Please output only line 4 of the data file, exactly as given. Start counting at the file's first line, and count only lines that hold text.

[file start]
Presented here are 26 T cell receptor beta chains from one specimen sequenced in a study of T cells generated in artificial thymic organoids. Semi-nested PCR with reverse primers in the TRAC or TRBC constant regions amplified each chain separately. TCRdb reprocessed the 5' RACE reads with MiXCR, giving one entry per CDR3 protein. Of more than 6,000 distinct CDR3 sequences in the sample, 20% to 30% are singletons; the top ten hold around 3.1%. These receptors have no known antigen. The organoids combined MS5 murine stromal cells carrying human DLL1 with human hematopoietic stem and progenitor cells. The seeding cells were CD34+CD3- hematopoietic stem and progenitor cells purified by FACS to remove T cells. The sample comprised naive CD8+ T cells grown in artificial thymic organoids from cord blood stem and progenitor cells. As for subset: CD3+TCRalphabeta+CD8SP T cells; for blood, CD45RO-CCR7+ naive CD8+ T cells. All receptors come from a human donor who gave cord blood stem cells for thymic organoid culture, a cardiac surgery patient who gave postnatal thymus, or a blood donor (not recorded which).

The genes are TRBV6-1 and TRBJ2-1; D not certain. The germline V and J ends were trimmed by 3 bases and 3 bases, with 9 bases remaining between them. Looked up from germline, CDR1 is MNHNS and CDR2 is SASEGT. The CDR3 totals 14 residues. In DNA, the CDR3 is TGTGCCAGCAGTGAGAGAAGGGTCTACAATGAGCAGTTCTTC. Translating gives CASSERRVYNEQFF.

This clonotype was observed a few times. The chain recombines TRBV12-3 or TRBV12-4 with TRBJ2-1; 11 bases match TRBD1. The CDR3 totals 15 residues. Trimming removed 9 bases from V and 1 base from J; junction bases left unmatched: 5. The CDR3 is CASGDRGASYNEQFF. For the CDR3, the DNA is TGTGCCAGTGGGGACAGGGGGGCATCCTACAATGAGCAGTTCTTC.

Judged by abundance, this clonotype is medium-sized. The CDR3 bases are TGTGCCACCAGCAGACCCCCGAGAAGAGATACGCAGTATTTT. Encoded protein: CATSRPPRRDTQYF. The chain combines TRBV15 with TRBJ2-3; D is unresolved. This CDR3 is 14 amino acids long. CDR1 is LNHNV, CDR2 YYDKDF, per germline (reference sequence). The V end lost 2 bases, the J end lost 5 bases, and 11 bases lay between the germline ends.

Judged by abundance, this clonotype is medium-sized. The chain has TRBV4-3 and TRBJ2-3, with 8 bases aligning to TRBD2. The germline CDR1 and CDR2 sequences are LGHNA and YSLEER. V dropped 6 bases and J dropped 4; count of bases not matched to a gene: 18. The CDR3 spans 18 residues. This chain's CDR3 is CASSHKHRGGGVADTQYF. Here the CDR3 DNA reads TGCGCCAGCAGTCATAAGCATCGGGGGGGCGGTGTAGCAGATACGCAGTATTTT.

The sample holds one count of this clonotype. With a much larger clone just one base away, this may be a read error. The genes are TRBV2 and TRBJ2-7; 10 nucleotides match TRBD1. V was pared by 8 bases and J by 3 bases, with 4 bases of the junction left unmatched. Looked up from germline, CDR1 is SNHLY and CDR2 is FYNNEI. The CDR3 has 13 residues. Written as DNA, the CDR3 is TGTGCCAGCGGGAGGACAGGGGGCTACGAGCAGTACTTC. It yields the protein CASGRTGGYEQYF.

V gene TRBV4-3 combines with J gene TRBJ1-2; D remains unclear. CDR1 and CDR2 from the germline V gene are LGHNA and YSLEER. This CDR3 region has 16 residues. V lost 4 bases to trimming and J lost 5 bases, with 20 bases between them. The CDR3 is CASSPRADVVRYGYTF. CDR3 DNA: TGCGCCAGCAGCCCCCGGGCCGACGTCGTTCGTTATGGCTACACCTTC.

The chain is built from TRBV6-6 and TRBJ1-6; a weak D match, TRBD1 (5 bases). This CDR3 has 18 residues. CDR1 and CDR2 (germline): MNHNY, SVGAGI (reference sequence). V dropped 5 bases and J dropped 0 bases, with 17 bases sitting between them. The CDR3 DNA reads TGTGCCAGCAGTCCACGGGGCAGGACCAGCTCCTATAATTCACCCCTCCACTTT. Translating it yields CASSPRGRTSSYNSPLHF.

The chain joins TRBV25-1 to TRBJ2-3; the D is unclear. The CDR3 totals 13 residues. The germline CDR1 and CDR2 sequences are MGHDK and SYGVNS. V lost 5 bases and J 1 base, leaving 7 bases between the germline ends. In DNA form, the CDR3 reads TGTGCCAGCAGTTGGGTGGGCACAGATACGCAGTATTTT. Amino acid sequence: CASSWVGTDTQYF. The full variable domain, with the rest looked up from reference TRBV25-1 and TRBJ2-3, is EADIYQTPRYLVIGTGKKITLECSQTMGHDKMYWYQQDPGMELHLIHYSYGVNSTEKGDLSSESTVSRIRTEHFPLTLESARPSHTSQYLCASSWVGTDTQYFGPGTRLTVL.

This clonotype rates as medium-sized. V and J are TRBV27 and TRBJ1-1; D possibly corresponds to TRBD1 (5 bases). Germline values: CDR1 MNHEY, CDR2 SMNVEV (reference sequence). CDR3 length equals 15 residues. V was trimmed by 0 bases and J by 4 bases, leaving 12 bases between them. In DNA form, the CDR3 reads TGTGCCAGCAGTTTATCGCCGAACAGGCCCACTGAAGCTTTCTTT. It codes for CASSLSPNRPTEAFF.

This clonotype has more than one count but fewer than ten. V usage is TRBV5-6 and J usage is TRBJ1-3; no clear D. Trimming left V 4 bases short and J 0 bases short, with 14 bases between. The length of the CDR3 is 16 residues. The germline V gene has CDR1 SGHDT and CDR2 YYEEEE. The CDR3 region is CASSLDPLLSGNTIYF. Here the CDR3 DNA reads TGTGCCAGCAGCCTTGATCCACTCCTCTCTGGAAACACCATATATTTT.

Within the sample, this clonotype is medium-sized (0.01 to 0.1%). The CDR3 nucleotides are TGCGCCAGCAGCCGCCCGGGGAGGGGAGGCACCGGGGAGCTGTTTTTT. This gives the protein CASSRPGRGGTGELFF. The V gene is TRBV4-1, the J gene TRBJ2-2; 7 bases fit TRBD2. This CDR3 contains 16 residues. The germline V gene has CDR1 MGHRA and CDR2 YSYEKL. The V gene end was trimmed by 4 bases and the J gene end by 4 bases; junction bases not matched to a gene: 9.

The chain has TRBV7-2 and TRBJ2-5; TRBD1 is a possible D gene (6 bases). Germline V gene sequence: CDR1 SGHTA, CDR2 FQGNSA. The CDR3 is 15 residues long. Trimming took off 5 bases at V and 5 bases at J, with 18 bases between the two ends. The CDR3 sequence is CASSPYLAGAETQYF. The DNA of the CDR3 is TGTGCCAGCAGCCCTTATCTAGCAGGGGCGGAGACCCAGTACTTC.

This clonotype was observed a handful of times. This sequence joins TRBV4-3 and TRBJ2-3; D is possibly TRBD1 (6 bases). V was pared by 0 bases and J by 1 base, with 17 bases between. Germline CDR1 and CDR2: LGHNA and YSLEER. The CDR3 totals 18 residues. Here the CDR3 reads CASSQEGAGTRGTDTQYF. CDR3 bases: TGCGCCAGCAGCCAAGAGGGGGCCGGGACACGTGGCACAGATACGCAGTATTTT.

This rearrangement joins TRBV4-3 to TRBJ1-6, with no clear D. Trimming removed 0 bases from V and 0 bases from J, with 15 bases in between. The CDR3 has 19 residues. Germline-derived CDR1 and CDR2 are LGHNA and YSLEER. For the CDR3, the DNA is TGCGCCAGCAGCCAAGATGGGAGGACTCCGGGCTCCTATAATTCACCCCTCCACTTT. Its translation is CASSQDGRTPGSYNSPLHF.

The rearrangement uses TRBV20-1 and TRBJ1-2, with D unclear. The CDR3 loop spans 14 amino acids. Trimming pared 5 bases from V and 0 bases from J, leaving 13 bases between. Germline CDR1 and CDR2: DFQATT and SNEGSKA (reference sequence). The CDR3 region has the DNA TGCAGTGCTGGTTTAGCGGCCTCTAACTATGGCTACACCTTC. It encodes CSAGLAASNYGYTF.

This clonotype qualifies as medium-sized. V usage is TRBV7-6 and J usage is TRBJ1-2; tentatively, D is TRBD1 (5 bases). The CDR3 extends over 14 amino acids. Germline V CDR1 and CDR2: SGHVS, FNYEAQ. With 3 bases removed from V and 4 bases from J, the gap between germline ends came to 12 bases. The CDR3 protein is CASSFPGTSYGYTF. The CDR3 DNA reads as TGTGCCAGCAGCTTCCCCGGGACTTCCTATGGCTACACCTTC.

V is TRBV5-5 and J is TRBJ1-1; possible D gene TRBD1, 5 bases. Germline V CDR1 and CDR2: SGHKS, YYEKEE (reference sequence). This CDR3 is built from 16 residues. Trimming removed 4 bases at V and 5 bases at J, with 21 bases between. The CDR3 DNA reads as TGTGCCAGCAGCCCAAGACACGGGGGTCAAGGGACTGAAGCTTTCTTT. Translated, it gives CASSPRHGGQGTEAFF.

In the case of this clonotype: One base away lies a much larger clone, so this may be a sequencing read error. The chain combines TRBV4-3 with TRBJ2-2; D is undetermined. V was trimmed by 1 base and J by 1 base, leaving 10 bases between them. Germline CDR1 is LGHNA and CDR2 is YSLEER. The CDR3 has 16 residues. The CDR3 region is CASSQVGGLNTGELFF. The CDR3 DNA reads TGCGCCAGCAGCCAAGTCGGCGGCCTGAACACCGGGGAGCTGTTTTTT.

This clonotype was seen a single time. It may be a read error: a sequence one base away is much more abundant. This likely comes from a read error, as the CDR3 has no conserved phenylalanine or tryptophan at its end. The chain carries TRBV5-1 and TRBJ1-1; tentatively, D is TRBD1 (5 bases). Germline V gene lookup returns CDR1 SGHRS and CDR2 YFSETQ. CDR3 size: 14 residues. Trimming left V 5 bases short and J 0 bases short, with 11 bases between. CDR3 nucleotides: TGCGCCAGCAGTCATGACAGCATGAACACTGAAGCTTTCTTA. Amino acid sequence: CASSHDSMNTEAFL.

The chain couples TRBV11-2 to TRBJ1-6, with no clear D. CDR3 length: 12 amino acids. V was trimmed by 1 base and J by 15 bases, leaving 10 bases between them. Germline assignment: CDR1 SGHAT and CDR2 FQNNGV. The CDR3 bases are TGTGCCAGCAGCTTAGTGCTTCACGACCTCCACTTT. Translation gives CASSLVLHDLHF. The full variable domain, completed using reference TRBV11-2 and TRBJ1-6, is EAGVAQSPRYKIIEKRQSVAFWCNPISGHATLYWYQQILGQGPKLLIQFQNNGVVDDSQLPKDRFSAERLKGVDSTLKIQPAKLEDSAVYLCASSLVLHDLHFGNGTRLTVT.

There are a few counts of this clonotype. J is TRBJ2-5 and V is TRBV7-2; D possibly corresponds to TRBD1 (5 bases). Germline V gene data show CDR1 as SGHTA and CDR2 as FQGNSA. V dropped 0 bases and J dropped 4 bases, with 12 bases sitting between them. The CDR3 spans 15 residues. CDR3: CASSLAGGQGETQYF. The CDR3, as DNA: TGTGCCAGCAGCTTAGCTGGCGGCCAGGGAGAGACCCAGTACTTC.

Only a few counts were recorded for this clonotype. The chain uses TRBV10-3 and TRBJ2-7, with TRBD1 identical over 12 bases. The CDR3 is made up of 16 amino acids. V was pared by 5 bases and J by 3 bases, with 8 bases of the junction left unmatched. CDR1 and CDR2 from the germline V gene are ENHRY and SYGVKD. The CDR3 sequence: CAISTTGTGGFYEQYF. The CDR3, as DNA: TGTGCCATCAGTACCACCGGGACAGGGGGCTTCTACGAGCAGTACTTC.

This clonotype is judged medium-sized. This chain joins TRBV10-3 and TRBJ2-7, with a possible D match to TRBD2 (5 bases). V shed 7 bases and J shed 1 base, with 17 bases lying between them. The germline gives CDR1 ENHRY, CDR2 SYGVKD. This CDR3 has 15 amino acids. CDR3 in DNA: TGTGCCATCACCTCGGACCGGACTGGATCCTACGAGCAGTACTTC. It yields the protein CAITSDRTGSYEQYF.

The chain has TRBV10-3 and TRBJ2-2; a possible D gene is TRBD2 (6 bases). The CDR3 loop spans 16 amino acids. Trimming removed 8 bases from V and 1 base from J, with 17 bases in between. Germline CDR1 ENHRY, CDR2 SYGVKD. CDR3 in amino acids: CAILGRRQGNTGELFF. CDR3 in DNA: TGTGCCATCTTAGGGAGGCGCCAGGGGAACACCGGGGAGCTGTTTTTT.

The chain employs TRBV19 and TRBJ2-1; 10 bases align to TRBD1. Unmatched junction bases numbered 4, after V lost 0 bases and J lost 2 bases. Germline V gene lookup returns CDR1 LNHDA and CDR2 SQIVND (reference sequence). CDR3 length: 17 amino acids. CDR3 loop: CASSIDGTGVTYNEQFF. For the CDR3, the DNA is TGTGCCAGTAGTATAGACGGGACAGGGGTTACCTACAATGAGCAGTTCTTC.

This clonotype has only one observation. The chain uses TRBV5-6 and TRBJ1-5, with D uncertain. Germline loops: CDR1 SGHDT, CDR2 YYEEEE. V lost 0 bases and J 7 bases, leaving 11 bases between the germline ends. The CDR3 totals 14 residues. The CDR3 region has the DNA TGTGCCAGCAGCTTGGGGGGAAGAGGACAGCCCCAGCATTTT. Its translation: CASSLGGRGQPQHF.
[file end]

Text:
Judged by abundance, this clonotype is medium-sized. The CDR3 bases are TGTGCCACCAGCAGACCCCCGAGAAGAGATACGCAGTATTTT. Encoded protein: CATSRPPRRDTQYF. The chain combines TRBV15 with TRBJ2-3; D is unresolved. This CDR3 is 14 amino acids long. CDR1 is LNHNV, CDR2 YYDKDF, per germline (reference sequence). The V end lost 2 bases, the J end lost 5 bases, and 11 bases lay between the germline ends.